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Arab Reticence on Syria Strike Gives Pause

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The Arab League's refusal to support an American military attack against Syria in reprisal for the deadly chemical weapons attack last week east of Damascus is a flashing yellow light for the Obama administration: "Slow down!"

It is a reminder that even the most nobly intended military action can prove counterproductive in this volatile region. Unless it is embedded in a strategy to bring the Syrian adversaries to a compromise political deal to end the war, a U.S. air strike is a risky gamble that could well exacerbate and enlarge it, all for the modest gain of saving the president's face.

When even Jordan's monarchy, the most reliable U.S. ally in the region and no friend of Bashar al-Assad, vows not to serve as "a launching pad for any military action against Syria," it signals to America's famously cool-headed president that a Washington easily enthused by visions of the healing power of military force needs a global reality check.

A reality check is not the same as checking a box, which Britain's premature presentation today to the permanent members of the United Nations Security Council of a resolution to authorize military action against Syria is plainly intended to do: We tried the Security Council route, the Russians and Chinese blocked it, so we're free to bypass it and do what we wanted to do anyway.

Most puzzling is the British insistence on advancing such a resolution while the U.N. weapons inspectors are still carrying out their investigation on the ground in Syria, and before they have submitted their report. It is hauntingly reminiscent of Anglo-American urgency in demanding action on Iraq ten years ago, before U.N. inspectors on the ground there could present their findings. Why wait for the report of the U.N. weapons inspectors on the ground? Indeed, why should they bother to conduct their inspections at all? They just might confuse us with the facts.

President Obama has successfully faced down pressures from Washington's clamorous interventionist lobby for two years, much to the relief of the American public. But he clearly feels cornered by his own unilateral "red line" on the use of chemical weapons, and the taunt inside the Beltway that he either put up or shut up.

Secretary of State John Kerry has rightly pointed to the taboo on use of chemical weapons as a universally accepted global "norm." Assuming that the U.N. weapons inspectors document the breach of that legal norm by the Syrian government -- the world has learned not to rely just on secretive and sometimes fallible Western intelligence -- the international community has the opportunity to provide guidance on how to respond.

If a majority of the Security Council agrees forcefully to uphold the norm, but is thwarted by a recalcitrant permanent member's veto, the General Assembly can provide the necessary endorsement of limited deterrent action. But if neither body is on board, Americans may well wonder why their expensive military is being riskily deployed to uphold unilaterally a supposedly universal norm in a highly combustible region.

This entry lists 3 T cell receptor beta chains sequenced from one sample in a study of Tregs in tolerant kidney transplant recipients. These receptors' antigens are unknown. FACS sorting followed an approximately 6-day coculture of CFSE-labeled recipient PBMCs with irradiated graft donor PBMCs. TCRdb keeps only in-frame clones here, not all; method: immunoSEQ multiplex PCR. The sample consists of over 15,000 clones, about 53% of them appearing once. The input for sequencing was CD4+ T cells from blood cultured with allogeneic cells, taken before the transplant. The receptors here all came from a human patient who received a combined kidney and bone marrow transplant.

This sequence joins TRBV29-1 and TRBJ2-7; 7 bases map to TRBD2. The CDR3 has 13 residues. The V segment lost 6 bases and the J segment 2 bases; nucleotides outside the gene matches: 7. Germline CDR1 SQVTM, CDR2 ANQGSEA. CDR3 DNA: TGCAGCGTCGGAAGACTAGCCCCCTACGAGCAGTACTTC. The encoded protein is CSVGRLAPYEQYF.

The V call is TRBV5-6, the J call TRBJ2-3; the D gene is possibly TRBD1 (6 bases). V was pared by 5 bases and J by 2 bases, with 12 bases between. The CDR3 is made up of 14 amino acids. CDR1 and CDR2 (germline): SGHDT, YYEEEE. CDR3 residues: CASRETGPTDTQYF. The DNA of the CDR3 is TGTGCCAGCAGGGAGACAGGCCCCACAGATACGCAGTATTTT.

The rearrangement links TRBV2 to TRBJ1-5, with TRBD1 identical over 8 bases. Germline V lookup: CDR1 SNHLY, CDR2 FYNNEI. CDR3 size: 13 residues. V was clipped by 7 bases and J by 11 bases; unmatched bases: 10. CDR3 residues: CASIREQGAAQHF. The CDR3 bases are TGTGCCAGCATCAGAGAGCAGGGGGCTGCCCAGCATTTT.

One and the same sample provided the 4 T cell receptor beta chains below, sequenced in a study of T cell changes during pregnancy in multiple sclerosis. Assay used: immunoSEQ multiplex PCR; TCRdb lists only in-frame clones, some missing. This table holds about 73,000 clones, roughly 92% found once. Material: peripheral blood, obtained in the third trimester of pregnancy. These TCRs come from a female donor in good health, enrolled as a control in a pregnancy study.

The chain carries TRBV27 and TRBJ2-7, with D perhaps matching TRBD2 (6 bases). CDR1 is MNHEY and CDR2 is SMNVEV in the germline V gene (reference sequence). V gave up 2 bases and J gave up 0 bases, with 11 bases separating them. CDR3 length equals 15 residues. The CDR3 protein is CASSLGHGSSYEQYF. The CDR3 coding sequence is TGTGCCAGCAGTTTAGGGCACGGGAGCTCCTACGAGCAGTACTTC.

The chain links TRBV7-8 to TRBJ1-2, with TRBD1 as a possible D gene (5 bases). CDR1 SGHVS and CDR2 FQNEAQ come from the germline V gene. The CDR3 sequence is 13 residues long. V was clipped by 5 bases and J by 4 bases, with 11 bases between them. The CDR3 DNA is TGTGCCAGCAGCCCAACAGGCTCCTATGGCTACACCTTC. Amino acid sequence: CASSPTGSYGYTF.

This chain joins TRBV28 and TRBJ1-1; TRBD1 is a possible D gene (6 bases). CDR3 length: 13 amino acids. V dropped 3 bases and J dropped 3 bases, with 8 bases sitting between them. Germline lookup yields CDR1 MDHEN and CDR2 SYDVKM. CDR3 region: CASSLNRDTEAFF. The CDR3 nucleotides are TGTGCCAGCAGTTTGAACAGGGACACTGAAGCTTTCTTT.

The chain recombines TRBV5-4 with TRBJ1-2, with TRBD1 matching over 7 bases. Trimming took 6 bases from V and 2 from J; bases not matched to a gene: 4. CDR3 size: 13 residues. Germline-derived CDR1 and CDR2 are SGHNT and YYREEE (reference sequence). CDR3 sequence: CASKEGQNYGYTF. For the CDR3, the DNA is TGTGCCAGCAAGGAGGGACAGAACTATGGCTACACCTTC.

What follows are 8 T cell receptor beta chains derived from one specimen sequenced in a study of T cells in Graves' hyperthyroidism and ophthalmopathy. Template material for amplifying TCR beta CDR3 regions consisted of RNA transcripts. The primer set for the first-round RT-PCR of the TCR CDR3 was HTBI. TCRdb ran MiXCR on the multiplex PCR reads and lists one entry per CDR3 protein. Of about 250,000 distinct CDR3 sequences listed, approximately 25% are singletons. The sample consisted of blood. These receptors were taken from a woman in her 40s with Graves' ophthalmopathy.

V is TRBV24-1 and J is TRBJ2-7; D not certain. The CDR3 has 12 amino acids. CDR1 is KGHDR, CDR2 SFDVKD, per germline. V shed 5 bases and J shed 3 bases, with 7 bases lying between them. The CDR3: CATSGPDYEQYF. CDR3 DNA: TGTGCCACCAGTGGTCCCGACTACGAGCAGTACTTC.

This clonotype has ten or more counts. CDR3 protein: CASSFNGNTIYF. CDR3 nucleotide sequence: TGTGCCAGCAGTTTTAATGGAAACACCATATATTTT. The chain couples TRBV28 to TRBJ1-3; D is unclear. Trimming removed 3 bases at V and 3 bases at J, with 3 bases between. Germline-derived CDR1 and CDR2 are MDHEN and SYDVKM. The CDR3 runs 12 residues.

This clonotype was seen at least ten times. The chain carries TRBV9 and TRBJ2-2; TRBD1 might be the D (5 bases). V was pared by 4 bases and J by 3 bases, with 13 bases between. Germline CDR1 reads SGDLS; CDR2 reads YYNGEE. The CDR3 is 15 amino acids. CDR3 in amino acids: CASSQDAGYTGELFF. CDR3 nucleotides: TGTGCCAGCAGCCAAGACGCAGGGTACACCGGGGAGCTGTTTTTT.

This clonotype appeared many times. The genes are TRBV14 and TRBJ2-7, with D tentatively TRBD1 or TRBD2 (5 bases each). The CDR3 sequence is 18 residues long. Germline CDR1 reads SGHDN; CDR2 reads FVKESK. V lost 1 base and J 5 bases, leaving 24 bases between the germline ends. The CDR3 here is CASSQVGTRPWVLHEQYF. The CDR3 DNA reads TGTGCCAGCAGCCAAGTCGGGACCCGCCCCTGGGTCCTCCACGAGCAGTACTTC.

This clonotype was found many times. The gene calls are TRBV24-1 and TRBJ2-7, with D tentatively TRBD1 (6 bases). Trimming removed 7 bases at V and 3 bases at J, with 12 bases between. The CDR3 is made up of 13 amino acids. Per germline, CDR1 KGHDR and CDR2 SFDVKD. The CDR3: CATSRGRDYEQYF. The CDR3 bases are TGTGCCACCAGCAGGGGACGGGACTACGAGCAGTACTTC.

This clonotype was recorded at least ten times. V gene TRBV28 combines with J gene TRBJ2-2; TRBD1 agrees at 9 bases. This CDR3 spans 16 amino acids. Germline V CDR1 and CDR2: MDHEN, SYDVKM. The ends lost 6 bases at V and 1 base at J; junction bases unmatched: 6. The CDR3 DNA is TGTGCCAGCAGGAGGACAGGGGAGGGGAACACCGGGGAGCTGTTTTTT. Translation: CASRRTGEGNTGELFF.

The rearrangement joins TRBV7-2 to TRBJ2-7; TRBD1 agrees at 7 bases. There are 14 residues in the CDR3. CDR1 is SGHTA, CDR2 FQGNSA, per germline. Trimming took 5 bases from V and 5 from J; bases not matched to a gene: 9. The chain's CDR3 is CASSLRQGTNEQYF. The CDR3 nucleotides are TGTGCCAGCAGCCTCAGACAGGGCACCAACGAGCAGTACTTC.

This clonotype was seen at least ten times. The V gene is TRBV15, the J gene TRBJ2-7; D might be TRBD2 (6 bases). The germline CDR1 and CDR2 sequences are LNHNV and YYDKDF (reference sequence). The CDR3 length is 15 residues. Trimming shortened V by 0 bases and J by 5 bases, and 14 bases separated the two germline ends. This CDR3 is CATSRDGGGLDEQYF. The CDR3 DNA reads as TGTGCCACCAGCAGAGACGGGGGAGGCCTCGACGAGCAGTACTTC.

Interventionist circles cite another norm of rather newer vintage, the "responsibility to protect," to justify foreign military action to combat crimes against humanity. But that principle was even more restrictively focused, with states to "take collective action, in a timely and decisive manner, through the Security Council."

"Collective" action in the Muslim world by a handful of Western powers on their own say-so does not quite meet that test. It is hardly churlish to note that the European allies most vocal in support a military strike, Britain and France, are remembered in the region for their cynical scheming a century ago to appropriate the Ottomans' Arab domains for their own colonial empires. President Obama needs to have a broader international coalition behind military reprisals than the Sykes-Picot powers.

Others, including Joshua Foust, have dissected the irrelevance of the much-bruited Kosovo analogy (and it is worth recalling that one consequence of NATO's air war against Serbia was Boris Yeltsin's turn to Vladimir Putin to succeed him). But at least the 78-day Kosovo war was the joint undertaking of a regional organization proximate to the state in crisis.

It is possible that the U.N. process might lead to a different outcome than a military strike. A compelling report by the U.N. weapons inspectors might lead to Security Council agreement, at last, on a referral to the International Criminal Court of the crimes against humanity being committed in the Syrian war, or at least to those crimes related to chemical weapons use. That would be a not inconsiderable accomplishment, one that would probably more effectively restrain the Syrian security establishment from further chemical weapons use than a punitive air strike.

Perhaps an air strike would lead grateful Syrian rebels to become more tractable in joining the Geneva negotiating conference that the United States, Russia, and U.N. envoy Lakhdar Brahimi have been struggling to launch. If the Obama administration is prepared to go it alone on a retaliatory strike against Syrian military installations, at the very least it should extract from the Syrian insurgent coalition a commitment to take part in the conference and to be prepared there to compromise with the Damascus authorities on Syria's political transition. Delivering them to the peace table would be Obama's best firewall against the risk that an American attack escalates unpredictably into a wider war.